Results”Compared with unimpeded walking, obstacle exercise significantly increased flexion of the elbow, carpal, stifle, and tarsal joints and extension in the carpal and stifle joints. Only uphill walking caused increased hip joint flexion and decreased stifle joint flexion; downhill walking caused less flexion of the hip joint. During obstacle exercise, forward angle velocities in the elbow and stifle joints and retrograde velocity in the tarsal joint changed significantly, compared with unimpeded walking. Joint angle acceleration of the elbow joint changed significantly during all 3 evaluated exercises.

Conclusions and Clinical Relevance”These evidence-based data indicated that each evaluated exercise, except for downhill walking, has a specific therapeutic value in physical therapy for dogs.

July 2010, Vol. 71, No. 7, Pages 734-740
doi: 10.2460/ajvr.71.7.734

Arthritis treatment with adequan

Arthritis & Adequan as Treatment
Signs of Arthritis
Reluctance to walk, run, climb stairs, jump or play
Lagging behind on walks
Reluctance to extend rear legs
Low activity
Aggressive or withdrawn behavior
Other personality or behavioral changes

Risk Factors
Overweight dogs
Large or giant breeds
Over the age of 5
Breed inherited traits, such as hip dysplasia
Levels of high activity for long periods of time
Joint trauma

Canine arthritis occurs in your dog’s joints. A healthy joint consists of cartilage that covers and protects the ends of the bones in a joint. The cartilage has no nerves; when it touches the cartilage of another bone, your dog feels no pain. However, arthritis causes the cartilage to wear away. This exposes the bone, which has many nerves. So when two bones touch each other, your dog feels pain. This pain can greatly affect your dog’s quality of life.
Adequan® Canine (polysulfated glycosaminoglycan) is a prescription, water-based, intramuscular, polysulfated glycosaminoglycan (PSGAG) that helps prevent the cartilage in your dog’s joint from wearing away. It helps keep the cartilage healthy and intact, so that the bone in the joint cannot touch other bones.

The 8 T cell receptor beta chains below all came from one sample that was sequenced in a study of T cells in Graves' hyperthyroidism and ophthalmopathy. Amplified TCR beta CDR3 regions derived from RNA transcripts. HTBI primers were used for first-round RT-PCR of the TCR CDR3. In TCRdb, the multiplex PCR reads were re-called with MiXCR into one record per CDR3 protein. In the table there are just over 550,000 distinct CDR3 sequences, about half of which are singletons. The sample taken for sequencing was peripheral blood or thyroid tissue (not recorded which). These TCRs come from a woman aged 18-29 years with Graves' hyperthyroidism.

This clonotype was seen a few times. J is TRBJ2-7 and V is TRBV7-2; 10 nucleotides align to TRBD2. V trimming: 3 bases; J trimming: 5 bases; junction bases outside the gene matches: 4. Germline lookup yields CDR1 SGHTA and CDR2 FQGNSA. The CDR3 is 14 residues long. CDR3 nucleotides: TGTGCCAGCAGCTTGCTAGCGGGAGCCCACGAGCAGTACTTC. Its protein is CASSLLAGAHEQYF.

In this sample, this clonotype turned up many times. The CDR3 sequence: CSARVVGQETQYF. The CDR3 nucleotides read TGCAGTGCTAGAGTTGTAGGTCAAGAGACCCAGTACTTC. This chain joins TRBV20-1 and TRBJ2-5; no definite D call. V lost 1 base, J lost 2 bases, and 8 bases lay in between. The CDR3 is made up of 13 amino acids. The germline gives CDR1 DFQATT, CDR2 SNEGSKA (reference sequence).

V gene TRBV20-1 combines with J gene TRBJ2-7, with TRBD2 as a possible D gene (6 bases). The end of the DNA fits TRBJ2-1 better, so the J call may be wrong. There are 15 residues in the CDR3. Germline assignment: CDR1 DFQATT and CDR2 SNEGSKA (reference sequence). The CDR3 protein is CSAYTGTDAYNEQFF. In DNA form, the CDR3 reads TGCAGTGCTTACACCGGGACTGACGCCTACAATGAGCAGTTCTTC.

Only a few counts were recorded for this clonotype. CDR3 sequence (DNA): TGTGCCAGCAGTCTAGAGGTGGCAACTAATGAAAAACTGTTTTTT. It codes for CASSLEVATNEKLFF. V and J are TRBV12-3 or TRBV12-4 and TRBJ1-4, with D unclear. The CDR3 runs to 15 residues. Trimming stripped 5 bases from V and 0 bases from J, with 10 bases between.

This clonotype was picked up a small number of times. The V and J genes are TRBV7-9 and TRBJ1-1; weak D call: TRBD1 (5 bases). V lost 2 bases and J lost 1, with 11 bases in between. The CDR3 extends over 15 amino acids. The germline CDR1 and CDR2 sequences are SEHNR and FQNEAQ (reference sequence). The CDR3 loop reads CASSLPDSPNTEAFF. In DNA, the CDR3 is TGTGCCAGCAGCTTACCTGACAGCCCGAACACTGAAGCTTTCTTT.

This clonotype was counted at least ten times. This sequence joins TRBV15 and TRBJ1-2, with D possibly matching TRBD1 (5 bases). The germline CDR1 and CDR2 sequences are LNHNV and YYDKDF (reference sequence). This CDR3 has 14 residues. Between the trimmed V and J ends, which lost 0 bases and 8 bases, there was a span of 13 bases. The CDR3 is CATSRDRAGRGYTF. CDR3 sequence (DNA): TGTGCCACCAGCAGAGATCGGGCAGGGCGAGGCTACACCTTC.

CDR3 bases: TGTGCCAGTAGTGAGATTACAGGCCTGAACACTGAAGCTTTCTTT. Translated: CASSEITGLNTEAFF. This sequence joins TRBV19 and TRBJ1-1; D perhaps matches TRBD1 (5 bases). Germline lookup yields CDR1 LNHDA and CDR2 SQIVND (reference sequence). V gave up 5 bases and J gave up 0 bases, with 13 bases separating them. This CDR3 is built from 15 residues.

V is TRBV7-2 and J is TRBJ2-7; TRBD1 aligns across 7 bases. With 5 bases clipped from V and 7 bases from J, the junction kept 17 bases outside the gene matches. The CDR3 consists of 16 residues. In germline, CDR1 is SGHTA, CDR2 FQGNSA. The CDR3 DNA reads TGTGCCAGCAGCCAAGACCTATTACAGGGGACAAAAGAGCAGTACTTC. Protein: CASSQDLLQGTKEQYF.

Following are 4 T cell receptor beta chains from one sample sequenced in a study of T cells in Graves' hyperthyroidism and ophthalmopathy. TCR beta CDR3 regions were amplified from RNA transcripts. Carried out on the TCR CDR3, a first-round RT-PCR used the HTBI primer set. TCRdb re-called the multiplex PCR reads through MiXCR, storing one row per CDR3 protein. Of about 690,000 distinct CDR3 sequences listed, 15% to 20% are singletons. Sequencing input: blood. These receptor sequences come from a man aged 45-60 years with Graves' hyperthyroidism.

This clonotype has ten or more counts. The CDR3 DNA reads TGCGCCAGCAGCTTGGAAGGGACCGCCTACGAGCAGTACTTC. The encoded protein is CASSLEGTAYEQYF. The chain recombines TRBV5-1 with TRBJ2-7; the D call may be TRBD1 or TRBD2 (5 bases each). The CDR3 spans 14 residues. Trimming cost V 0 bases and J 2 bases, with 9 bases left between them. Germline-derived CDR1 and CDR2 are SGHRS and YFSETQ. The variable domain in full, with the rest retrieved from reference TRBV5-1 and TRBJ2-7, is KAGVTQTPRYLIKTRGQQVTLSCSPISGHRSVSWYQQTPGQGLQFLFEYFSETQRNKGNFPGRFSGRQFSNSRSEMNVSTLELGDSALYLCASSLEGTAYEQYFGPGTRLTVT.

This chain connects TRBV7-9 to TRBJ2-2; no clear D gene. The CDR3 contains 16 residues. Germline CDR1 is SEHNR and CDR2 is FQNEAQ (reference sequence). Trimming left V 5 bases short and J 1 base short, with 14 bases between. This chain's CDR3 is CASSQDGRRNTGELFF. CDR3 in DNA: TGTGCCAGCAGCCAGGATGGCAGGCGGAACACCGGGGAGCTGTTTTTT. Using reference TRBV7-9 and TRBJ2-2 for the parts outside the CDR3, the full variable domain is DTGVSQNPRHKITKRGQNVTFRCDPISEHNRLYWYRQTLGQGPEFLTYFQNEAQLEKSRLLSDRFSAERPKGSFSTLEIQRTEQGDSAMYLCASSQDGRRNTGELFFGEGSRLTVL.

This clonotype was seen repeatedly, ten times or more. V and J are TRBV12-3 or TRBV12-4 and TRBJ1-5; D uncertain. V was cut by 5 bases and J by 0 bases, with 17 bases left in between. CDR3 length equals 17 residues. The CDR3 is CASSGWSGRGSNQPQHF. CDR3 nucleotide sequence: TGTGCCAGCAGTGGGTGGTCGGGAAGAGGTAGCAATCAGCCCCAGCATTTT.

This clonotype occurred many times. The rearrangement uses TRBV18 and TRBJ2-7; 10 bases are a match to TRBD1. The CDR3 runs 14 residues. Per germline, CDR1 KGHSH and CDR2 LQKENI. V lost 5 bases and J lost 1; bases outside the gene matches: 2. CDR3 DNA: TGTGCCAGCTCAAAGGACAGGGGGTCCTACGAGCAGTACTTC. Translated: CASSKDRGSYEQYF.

Adequan® Canine (polysulfated glycosaminoglycan) is administered two times a week for four weeks. The drug is injected intramuscularly to ensure it reaches the critical parts of the joint. It goes to work in the joint in about two hours and stays in the joint for about three days. With Adequan® Canine you should see signs of improvement within four weeks.

Using Pharmaceuticals To Treat Joint Disease – Clinical Evidence Shows Success
By Lester Mandelker, DVM, Dipl. ABVP
As published in Veterinary Forum, April, 1992
A recent study in horses by Michael Collier, DVM, Davis Clark, DVM, et al at Oklahoma State University revealed that Adequan does penetrate synovial fluid when given intramuscularly. This was tested by labeling the agent with tritium. This research concluded that Adequan given intra muscularly (IM) “distributes to the blood, synovial fluid and to the articular cartilage within two hours … and at 96 hours post injection, levels compatible with relevant enzyme persisted in cartilage and bone.”

Furthermore, three articles on canine joint diseases and hip dysplasia in a veterinary journal in 1991 reviewed the current status of joint diseases and all three articles stated that therapy with Adequan improved joint function and reduced disease states. They stated, “While the use of polysulfated glycoaminoglycan (Adequan) in small animals with degenerative joint disease are cause for optimism it must be viewed critically until objective information is obtained.” (Compendium; David Clark, DVM, Sept. 1991, page 1445.)

Further evidence appeared in the Fall/Winter 1991 issue of Cornell Institute News which revealed that Adequan appeared clinically to reduce hip dysplasia in a controlled study of dogs. In summary, the article says, “Adequan has the potential to prevent hip dysplasia in genetically predisposed dogs.”

Finally, in the recent 1992 North American Veterinary Conference proceedings (pages 308, 310, 325), Brian Beale, DVM, from the University of Florida reported, “Adequan has been shown experimentally to preserve articular cartilage following meniscectomy” and “very young dogs may benefit from the cartilage sparing effects of the polysulfated glycoaminoglycans.” He added, “this drug is purported to have anti-inflammatory and antienzymatic qualities which allow it to relieve many of the clinical signs associated with degenerative joint disease and maintain the health of the remaining articular cartilage (chondroprotection).”